Sunday, December 17, 2006

What's Up with Triggerfish?


It seems like every time I've been out to a halfway nice restaurant recently "triggerfish" has been on the list of specials. It sounds exotic, and not too long ago at Red Drum Gastropub in Mount Pleasant I sampled some of my dining companion's triggerfish dish and found it to be pretty darn tasty--a white, flaky, firm fish, which they had served with a light buttery sauce. Over at Ping Island Strike, Sean Brock from McCrady's has a photo of triggerfish with eggplant, black truffles, tomato, and maiitake mushrooms that looks fantastic.

But, I can't recall ever having seen triggerfish on a restaurant menu before the fall of 2006.
There doesn't seem to be much written about the triggerfish, but they are certainly popping up at restaurants all over the South. The triggerfish is related to red snapper and grouper, but it has a lot of bones and is tough to skin, and half of its body consists of the head, which cuts down on the amount of usable meat and may explain their relative obscurity up until now. An article on North Carolina fishmonger Jon Haag notes "hogfish and triggerfish used to be considered 'trash fish' by commercial fishermen, seafood shop owners, and restaurateurs. Now, both are in high demand and command prices three or four times higher than their 'trashy' label once allowed."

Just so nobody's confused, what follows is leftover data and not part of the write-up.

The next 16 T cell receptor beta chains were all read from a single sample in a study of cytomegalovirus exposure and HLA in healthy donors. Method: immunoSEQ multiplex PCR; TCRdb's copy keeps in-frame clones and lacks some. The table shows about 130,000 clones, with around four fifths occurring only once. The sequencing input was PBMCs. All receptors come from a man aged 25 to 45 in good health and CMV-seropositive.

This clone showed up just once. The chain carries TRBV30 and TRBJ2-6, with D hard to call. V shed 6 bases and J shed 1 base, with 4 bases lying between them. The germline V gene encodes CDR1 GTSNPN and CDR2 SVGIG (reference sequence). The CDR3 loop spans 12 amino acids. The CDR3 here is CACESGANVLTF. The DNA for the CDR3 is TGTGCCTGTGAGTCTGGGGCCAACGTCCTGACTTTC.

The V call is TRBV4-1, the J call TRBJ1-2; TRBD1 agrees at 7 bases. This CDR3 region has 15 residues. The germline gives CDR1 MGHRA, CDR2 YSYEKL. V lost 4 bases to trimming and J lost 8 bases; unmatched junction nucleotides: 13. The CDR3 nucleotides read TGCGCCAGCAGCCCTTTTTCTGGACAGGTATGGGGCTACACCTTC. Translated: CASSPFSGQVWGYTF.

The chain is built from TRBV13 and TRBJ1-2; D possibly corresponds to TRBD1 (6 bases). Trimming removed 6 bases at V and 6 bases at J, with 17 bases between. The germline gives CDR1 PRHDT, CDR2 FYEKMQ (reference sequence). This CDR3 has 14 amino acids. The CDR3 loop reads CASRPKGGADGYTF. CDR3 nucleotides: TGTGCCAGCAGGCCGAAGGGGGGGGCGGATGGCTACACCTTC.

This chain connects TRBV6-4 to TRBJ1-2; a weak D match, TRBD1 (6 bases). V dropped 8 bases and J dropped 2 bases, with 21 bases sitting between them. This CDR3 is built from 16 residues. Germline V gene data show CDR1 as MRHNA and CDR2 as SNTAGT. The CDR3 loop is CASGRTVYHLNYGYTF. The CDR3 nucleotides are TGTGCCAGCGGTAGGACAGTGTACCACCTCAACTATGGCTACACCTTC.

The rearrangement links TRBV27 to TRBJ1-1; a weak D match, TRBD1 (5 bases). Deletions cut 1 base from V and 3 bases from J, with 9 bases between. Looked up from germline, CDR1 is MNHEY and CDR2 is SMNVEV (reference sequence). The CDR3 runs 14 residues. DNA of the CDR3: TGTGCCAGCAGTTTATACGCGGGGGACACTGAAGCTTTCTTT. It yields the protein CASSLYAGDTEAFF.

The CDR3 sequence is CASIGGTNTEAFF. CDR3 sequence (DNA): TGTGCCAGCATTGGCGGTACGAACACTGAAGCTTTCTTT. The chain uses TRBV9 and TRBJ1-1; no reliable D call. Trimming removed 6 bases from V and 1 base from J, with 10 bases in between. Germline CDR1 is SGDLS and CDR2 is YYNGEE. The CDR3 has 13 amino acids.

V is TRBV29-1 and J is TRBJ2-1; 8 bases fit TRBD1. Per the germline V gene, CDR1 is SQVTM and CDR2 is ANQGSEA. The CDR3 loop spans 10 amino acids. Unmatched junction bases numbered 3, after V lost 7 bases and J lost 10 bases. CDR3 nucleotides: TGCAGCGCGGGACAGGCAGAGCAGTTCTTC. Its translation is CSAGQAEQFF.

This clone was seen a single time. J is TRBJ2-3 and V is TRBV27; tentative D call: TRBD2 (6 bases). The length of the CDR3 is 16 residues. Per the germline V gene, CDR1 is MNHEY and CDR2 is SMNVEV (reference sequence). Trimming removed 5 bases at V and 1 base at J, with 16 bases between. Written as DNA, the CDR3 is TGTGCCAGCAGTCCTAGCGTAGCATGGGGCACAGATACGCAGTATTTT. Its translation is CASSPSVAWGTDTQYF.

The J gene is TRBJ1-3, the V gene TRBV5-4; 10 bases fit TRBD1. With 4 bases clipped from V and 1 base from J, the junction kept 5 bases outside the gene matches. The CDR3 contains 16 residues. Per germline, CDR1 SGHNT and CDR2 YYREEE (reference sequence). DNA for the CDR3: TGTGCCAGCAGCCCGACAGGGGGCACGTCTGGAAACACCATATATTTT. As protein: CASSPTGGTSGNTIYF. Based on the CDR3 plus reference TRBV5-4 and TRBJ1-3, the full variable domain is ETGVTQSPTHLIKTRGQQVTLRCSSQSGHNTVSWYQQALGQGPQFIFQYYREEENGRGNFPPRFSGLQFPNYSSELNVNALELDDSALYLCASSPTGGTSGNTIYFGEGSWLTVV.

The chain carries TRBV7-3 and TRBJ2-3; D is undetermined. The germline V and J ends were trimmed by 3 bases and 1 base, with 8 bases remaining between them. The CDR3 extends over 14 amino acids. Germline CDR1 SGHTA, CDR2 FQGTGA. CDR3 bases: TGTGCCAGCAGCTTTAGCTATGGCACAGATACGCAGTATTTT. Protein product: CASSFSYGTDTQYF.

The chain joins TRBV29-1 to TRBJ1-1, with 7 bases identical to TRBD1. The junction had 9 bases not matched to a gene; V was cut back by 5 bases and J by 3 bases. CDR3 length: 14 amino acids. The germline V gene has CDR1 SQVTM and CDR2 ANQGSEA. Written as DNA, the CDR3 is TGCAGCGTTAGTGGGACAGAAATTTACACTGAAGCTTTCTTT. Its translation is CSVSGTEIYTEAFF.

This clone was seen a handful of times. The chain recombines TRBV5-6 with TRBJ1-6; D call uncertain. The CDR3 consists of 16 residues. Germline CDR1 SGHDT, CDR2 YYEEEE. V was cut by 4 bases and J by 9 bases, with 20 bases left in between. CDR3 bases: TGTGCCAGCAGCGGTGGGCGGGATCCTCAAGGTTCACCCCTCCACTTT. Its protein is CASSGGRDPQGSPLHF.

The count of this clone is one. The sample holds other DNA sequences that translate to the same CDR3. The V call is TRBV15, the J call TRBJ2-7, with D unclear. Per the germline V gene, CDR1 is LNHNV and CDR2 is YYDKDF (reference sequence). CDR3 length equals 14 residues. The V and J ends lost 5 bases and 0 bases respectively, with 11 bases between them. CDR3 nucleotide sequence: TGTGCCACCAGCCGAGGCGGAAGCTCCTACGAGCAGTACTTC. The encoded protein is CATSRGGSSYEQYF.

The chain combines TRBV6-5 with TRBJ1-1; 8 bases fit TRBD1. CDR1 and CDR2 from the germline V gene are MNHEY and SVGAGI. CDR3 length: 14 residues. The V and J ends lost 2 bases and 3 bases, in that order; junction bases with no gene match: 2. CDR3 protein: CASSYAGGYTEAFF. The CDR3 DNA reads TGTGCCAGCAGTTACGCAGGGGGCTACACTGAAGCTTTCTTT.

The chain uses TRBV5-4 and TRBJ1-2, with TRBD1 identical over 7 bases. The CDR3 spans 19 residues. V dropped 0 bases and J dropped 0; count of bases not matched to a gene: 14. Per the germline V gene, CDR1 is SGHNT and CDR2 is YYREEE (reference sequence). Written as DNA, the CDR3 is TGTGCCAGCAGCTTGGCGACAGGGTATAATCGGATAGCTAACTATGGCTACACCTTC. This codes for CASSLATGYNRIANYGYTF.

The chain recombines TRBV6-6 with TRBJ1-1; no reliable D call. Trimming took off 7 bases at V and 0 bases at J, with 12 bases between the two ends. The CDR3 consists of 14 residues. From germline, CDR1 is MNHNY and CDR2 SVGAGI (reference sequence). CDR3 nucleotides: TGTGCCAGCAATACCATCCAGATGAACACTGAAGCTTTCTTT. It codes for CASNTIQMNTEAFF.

But, I've not seen any explanation for this recent rise in popularity.
One factor may be the renewed interest among restauranteurs (particularly here in Charleston) in serving fresh, locally-caught seafood. But is there more to the story? Has someone perfected a way of easily skinning and filetting the previously-stubborn fish? Or, perhaps some clever distributors have figured out how to take an inexpensive trash fish you could once barely give away and upsell it to susceptible cooks and consumers.
It does taste good, though.

2 comments:

Walter said...

It's all in the name, man, Taking its cue from the toothfish, someone out there realized "triggerfish" is just great fun to say.

Mike Kimball said...

Before assuming that they are the result of a clever marketing effort on the part of distributors or that they have been simply overlooked, you should check out that status of more traditional commercial fish in your area. I'm willing to bet there aren't many of them left due to overfishing and environmental degradation, so the industry has moved on to "trash fish" that haven't been overexploited yet. In a few years, there won't be any triggerfish left either and we'll be eating something else we've never seen on the menu before (until that one disappears, too).

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